9 Things To Know About Colon Cancer
Colorectal cancer is the second-leading cause of cancer deaths in the United States and is expected to claim more than 52,000 lives in 2023. Fortunately, the death rate has been dropping over the past few decades, thanks to improved treatments and early detection of cancer-causing polyps.
There is an exception to that trend, however, with a worrying rise in colon cancer rates among younger people. The incidence of colon cancer in people under the age of 55 has doubled in the past 20 years. Researchers still aren’t sure why this has happened, though they suspect it is related to unhealthy diets, lack of physical activity and a corresponding rise in obesity rates.
With this information, let’s take a look at nine things you should know about colorectal cancer:
1. Colorectal cancer is one of the most preventable cancers.
Most cases of colon cancer can be prevented by catching and removing troublesome polyps before they have a chance to become cancerous. Polyps are small clusters of cells that form on the lining of your colon. Often, they are harmless. But over time, they can become cancerous. There are instances, however, when colon cancer skips the polyp stage.
2. If you have colon cancer, you may feel healthy.
Colon cancer is one of many diseases considered “silent.” In the early stages, it’s unlikely you would notice anything unusual. Only in later stages – when cure rates go down substantially – will you detect the more common symptoms, including blood in the stool, changes in bowel habits and abdominal pain.
3. For most people, screening should start at age 45.
In 2021, the U.S. Preventive Services Task Force recommended lowering the initial colorectal cancer screening age to 45 from 50. The change reflects growing concerns about an increase in cancer cases among younger adults. If you have average risk factors, it’s recommended to get a follow up screening every 10 years – if you are using a colonoscopy. The interval will be shorter if you have substantial risk factors (including a family history of colon cancer) or choose a different screening option.
4. The colonoscopy isn’t your only screening option.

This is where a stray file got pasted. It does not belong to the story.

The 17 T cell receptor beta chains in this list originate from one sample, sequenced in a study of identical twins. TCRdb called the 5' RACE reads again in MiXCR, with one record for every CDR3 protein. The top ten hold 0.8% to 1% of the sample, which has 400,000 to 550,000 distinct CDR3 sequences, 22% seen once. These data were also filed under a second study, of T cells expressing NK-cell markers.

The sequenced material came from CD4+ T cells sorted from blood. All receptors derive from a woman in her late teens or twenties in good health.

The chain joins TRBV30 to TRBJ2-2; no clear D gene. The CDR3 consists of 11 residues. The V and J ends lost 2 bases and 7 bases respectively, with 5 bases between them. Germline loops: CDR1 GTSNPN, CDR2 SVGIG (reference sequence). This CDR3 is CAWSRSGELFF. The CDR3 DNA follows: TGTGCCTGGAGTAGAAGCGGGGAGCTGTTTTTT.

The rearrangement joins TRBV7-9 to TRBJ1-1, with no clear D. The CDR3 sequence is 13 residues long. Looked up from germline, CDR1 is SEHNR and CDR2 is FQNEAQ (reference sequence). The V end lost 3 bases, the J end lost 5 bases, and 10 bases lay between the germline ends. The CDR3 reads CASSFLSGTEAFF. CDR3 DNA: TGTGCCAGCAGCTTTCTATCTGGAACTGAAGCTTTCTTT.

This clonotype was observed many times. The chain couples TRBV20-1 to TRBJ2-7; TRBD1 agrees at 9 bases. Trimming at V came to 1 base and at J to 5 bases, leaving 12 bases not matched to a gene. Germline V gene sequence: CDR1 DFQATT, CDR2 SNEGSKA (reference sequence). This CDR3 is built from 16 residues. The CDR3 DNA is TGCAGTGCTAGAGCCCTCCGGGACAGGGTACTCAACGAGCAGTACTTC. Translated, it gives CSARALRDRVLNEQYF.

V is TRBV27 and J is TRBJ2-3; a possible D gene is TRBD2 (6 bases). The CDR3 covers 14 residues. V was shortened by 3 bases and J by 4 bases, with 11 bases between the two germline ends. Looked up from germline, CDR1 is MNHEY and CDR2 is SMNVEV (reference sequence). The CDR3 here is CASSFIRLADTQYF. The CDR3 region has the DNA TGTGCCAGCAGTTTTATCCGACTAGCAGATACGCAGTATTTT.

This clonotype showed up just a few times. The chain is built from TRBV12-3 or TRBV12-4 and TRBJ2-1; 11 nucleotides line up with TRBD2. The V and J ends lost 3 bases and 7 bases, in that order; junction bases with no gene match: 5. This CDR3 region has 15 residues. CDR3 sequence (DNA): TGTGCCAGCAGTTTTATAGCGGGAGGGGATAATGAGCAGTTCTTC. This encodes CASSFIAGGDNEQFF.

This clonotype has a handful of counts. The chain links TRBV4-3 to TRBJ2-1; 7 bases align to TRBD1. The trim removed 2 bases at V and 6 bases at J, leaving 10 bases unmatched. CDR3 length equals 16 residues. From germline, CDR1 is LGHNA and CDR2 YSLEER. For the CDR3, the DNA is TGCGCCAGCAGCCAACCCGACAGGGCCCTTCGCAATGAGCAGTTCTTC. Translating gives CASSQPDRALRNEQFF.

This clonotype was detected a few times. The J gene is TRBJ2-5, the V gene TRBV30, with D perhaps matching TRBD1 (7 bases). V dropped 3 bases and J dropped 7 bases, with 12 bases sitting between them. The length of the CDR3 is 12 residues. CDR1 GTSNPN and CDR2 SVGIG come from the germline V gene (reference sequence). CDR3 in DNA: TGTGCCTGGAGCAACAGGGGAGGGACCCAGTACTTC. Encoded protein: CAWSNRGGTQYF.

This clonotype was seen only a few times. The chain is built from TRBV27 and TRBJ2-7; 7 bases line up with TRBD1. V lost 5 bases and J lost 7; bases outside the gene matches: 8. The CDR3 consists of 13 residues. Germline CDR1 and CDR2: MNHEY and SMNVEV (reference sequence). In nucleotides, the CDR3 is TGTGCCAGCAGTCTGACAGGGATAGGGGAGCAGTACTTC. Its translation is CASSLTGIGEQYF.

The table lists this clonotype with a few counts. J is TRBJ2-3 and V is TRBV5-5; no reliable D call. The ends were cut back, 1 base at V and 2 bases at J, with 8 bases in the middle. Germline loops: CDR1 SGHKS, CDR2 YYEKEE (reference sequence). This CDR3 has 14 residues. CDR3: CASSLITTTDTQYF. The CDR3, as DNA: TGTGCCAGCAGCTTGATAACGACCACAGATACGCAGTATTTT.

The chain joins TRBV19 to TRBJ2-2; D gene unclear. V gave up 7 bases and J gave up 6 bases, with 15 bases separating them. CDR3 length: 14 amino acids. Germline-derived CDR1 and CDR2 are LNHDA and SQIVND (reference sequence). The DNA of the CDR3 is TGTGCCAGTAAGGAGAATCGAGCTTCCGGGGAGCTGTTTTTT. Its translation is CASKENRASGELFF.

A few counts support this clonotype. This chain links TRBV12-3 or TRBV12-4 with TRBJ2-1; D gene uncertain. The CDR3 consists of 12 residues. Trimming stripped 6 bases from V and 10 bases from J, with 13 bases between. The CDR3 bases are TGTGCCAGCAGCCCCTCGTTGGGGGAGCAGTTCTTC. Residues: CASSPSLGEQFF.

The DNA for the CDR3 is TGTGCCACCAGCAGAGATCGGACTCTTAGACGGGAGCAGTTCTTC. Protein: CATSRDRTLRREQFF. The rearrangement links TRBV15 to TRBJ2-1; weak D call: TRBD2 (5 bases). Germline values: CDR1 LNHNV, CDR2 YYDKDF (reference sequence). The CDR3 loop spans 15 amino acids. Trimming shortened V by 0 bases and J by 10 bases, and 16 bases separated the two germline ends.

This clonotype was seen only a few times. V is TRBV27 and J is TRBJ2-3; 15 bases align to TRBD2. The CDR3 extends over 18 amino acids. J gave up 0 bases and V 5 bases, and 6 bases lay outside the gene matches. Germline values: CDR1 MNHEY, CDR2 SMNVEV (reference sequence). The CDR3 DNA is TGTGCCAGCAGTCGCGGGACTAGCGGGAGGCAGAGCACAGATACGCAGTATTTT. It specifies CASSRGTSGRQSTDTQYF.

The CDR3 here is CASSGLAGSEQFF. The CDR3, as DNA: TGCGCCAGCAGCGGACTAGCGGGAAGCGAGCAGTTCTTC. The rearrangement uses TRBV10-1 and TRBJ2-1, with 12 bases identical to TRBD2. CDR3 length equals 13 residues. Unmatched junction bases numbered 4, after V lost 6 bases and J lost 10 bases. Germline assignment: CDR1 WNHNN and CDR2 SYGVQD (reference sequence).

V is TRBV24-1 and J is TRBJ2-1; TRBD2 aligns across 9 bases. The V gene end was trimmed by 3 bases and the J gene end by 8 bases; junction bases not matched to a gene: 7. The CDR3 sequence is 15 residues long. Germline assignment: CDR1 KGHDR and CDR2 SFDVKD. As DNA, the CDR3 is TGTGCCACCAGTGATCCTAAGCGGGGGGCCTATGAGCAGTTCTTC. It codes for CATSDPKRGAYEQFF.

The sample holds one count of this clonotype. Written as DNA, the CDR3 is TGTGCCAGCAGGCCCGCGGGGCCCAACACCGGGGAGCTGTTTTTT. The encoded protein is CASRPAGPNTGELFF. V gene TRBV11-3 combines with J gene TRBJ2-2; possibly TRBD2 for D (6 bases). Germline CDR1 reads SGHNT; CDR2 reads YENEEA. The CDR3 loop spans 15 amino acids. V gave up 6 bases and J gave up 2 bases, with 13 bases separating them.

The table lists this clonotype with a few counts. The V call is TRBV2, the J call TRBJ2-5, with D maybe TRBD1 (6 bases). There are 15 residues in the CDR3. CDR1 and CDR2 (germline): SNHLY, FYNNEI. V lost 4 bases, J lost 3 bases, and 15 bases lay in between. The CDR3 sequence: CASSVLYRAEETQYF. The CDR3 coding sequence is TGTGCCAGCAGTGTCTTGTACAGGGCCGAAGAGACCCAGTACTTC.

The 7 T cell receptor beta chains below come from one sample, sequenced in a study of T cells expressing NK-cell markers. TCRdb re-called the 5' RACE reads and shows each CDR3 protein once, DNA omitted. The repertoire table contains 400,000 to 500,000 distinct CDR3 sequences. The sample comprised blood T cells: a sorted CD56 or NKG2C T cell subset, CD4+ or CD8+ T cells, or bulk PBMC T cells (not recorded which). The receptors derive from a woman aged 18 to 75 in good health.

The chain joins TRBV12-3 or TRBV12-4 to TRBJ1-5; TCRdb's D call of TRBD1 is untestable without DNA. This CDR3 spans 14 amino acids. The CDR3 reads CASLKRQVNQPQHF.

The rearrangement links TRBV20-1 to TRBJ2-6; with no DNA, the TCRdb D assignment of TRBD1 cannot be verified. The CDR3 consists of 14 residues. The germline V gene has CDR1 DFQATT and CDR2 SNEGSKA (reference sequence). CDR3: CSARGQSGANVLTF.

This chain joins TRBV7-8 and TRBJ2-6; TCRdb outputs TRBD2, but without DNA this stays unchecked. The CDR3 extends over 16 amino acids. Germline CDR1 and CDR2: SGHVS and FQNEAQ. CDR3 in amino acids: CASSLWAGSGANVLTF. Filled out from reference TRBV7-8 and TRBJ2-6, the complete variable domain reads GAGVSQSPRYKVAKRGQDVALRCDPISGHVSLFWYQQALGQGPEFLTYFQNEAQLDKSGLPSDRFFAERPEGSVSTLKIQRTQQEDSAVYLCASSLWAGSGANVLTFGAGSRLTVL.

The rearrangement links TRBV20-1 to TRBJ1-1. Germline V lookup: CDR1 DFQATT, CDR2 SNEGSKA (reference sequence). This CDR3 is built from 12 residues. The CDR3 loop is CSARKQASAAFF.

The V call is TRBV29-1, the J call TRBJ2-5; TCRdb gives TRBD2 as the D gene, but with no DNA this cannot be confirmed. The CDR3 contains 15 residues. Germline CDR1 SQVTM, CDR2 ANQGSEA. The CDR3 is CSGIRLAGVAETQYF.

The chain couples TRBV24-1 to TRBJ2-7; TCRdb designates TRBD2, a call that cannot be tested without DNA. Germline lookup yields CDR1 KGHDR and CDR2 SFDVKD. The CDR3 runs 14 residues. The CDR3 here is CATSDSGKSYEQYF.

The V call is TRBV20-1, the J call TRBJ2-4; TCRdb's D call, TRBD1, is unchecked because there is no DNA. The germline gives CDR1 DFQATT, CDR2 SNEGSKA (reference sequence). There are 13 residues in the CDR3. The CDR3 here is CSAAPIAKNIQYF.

Colonoscopy is the gold standard for colon cancer screening. It is the most accurate tool available, and it allows your doctor to remove polyps encountered during the procedure. There are, however, other approved options, including a virtual colonoscopy and stool-based tests that require you to collect and submit a stool sample for analysis. The alternatives are less accurate, which means they need to be repeated more frequently – sometimes annually.
5. Colon cancer tends to grow slowly.
This slow growth is what makes colon cancer so treatable and is why colonoscopies are recommended every 10 years. On average, it takes eight to 10 years for colon cancer to form. This also allows your doctor to catch the disease before it becomes more difficult to treat.
6. Genetics may increase your risk for colon cancer.
It’s estimated that 5 percent of people with colon cancer have an inherited gene that causes family cancer syndromes. Not all family cancer cases are equal, however. If you have a 95-year-old grandfather with colon cancer, that’s not as concerning as having a 48-year-old brother with the disease.
7. Your lifestyle choices affect your risk.
While you can’t do anything about your genetics, there are risk factors that you can control. Many of the most significant factors are related to lifestyle. These include being overweight or obese; not being physically active; having a diet heavy in red meats and processed foods; and smoking.
8. Newer treatments offer hope for later stage cases.
Some people may avoid screening because they worry about being diagnosed with cancer. Even if you know of someone who died after a late-stage diagnosis, you should understand that treatment options are constantly being improved. Even though it is the second leading cause of cancer deaths, this is still a disease that is easier to treat than most cancers.
9. What to expect if you are diagnosed.
A cancer diagnosis involves blood tests and a biopsy of cancerous tissue taken from your colon. Advanced imaging may also be used to determine whether the disease has spread to other parts of the body. Afterward, your treatment may include surgery, radiation or chemotherapy. Survival rates vary significantly based on when the cancer is caught. But at the earliest stage, the five-year survival rate is 91 percent.
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